Black-owned businesses seeing support with an influx in patrons

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MAPLEWOOD, MO – In this era of COVID-19 and civil unrest over the death of George Floyd, some are looking for ways to show their support for the black community and they want to do so with their spending dollars.

Nestled on the corner of Sutton and Hazel in Maplewood you’ll find C. Oliver Coffee and Flower Bar.

But you may not see the struggles its owner faces.

“We had very serious conversations about if we wanted to present ourselves as black-owned just yet because we did feel we wouldn’t get as much business if everyone knew this was black-owned,” said Olivia Ridgel, owner.

But this week, she says she’s proud to own her truth. Painting on her front window “Black-owned business”.

“One of the things we should be doing right now is putting our money where our mouth is and not just putting support on Facebook and Instagram and social media. Let’s pump money into the community,” said Stephanie Scott, a shopper.

“If we’re helping people of color in our neighborhood acquire wealth, we put them in better positions to affect policy in our area, and then that helps all of us,” said Toshia Verheggen, a shopper.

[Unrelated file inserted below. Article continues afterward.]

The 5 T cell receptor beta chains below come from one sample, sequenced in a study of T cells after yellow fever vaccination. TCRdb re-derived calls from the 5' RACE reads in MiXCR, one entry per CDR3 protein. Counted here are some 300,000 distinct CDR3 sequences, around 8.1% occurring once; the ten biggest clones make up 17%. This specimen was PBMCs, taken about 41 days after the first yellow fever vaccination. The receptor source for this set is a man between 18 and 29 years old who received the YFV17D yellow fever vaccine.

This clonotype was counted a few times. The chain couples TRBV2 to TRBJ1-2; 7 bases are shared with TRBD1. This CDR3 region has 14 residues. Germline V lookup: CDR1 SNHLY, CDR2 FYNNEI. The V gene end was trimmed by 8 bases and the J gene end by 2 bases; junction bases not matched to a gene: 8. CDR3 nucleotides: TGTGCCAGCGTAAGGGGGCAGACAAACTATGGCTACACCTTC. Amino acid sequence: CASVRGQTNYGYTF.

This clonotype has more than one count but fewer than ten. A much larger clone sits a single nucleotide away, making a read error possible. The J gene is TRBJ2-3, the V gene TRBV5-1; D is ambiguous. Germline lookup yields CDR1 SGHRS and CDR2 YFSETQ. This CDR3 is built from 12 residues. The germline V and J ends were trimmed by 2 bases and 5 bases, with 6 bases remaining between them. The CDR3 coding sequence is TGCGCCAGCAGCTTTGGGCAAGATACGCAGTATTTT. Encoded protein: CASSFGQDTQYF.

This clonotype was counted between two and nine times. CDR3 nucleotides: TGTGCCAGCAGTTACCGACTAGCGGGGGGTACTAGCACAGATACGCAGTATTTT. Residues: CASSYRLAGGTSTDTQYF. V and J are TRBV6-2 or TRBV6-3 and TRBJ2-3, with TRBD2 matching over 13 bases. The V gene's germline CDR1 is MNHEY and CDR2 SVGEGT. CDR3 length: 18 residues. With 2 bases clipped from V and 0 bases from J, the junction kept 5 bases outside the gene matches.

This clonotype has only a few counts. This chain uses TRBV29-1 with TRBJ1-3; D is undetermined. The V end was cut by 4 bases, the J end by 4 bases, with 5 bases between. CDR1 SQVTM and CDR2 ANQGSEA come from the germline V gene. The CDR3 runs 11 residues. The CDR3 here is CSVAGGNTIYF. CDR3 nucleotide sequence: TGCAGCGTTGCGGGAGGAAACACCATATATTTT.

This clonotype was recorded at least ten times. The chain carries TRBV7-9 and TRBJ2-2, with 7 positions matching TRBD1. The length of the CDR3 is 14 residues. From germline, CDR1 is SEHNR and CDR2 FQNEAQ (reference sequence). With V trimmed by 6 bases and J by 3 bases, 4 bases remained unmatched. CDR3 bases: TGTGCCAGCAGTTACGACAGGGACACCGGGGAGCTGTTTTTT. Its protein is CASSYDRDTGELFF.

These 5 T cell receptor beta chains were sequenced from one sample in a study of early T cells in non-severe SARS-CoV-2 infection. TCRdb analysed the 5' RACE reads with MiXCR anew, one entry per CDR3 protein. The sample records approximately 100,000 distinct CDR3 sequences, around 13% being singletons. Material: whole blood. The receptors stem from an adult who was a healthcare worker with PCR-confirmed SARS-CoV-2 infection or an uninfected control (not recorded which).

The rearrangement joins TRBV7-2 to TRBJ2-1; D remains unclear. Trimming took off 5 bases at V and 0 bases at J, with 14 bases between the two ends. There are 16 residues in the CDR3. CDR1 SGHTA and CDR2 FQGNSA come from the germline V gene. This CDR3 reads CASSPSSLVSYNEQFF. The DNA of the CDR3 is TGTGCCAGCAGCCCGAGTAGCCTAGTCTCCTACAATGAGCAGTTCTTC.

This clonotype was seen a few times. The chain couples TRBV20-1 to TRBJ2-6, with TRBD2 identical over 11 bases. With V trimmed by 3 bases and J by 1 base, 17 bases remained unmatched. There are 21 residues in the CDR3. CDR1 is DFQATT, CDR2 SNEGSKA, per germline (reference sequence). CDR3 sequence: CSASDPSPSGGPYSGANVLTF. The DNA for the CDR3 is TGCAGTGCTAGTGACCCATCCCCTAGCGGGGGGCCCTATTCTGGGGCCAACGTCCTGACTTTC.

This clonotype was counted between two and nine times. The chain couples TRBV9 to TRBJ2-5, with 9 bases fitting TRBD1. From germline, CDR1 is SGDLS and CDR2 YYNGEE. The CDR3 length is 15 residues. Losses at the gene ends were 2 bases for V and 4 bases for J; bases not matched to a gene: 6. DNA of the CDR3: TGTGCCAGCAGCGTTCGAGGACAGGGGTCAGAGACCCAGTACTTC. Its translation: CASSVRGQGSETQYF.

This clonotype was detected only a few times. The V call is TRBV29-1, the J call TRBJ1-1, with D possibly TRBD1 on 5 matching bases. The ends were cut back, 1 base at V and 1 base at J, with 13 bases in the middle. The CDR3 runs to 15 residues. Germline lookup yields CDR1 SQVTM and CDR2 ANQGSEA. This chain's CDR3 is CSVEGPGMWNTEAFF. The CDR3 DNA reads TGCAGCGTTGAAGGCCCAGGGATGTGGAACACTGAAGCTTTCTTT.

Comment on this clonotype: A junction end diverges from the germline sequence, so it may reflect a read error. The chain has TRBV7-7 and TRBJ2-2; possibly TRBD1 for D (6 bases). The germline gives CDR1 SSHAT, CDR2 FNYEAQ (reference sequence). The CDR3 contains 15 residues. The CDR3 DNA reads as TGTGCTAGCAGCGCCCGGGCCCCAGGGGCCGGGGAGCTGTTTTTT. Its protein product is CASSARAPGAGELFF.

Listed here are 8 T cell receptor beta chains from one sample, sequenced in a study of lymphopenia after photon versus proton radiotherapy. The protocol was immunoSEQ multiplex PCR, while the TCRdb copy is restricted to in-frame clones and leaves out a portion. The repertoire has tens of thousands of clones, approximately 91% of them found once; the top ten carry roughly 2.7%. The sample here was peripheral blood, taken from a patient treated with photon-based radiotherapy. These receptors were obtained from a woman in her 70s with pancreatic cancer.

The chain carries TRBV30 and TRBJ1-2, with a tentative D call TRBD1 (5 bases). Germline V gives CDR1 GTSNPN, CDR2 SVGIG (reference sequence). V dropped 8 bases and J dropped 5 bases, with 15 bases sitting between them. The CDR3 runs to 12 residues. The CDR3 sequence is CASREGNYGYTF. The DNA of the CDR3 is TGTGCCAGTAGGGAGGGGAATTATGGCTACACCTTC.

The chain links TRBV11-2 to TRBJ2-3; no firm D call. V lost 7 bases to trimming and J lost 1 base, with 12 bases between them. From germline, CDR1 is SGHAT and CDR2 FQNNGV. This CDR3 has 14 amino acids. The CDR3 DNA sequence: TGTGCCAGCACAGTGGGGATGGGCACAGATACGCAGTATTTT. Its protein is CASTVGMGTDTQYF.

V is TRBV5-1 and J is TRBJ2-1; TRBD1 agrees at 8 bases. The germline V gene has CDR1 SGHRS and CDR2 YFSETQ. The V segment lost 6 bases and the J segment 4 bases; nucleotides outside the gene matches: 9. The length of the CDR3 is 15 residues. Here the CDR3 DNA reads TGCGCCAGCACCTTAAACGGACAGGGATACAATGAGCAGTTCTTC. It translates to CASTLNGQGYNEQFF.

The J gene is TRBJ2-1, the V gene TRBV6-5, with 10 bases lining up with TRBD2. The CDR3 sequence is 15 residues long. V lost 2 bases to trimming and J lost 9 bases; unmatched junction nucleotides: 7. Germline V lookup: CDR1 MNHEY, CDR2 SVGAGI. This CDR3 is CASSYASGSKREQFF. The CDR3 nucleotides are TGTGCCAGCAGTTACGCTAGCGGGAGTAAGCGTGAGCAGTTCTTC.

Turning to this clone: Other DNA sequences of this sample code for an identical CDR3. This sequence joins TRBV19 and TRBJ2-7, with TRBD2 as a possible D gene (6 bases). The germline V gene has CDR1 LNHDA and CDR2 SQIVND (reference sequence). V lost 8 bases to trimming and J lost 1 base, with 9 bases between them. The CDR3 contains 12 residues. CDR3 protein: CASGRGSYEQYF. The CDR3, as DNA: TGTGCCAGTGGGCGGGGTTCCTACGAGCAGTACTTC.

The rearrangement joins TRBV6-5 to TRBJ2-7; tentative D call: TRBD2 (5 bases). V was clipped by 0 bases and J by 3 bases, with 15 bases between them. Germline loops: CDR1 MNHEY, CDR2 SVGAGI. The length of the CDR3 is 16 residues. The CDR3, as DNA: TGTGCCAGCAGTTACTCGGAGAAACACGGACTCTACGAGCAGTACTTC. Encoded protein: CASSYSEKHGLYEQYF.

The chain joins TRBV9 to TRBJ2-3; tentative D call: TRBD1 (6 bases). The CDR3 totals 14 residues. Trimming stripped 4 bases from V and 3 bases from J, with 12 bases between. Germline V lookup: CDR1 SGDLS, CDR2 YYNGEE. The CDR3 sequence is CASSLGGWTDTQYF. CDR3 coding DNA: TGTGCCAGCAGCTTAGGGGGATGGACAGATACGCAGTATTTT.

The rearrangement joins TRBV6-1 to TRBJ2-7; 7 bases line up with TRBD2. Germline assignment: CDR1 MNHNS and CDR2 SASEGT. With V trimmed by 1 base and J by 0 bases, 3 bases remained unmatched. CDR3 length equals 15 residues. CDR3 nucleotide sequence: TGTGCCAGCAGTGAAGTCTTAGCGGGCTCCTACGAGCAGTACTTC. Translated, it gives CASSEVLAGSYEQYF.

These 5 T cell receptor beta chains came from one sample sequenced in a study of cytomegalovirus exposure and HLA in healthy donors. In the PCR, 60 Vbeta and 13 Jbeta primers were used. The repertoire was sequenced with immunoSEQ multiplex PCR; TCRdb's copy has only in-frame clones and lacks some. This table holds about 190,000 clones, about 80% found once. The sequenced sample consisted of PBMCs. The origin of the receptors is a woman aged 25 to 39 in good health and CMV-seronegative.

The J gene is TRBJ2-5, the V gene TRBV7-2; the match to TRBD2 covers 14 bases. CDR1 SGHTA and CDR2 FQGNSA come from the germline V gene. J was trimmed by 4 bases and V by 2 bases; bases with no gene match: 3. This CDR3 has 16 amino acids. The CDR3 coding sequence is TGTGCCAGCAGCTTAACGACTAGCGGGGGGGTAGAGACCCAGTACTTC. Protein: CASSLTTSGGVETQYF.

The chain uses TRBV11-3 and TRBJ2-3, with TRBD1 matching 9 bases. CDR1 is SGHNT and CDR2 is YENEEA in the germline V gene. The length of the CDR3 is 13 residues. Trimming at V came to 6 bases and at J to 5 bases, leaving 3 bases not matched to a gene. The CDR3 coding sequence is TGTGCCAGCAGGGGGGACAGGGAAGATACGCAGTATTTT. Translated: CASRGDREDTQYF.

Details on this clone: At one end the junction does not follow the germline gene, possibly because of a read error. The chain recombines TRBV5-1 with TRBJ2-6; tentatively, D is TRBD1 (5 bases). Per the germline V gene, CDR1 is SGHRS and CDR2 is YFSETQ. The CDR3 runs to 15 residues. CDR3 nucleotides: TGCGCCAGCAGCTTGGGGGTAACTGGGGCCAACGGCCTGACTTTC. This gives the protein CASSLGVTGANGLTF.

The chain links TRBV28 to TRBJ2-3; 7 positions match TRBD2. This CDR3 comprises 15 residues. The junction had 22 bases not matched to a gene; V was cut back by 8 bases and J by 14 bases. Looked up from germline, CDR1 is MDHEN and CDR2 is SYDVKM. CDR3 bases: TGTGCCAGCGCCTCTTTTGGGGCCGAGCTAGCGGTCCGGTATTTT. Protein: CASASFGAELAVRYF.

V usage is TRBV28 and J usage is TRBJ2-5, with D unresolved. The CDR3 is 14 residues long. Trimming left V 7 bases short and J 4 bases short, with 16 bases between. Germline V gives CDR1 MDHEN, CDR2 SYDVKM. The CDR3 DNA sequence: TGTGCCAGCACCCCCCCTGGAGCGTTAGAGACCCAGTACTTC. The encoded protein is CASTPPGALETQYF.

During this unrest, many have been looking for ways to get involved and it’s starting a movement. Some are even compiling their own lists of Black-owned businesses.

Some owners say it’s starting to have an impact.

“He [the owner] didn’t recognize her and asked ‘What brought you here?’ She said, ‘I want to patronize black owned businesses‘, and they really had a moment. It was a great experience for the both of them,” said Scott.

For some, it’s getting them into different communities to spend their dollars, at the same time some say it also opening up their eyes to the lack of diversification in their own communities.

“If you don’t feel like you can drive in a city or feel like you can go to a restaurant in a certain city you’re definitely not gonna feel like you can open a business in that city either,” said Ridgel.

Ridgel is encouraging Black business owners to come out of the shadows and be proud of what they’ve accomplished.

“I think that this is the perfect time to do it. It’s time for us to put our faces out there and be confident in who we are and be confident that we have a business and that we’re successful. I think right now there is support for all of us out there. People do want to support us and I have seen that now.”

If you’re looking for a list of Black-owned businesses click this link:

If you’d like to add a business you can reach out to its creator, Stephanie Redel Scott on Facebook.

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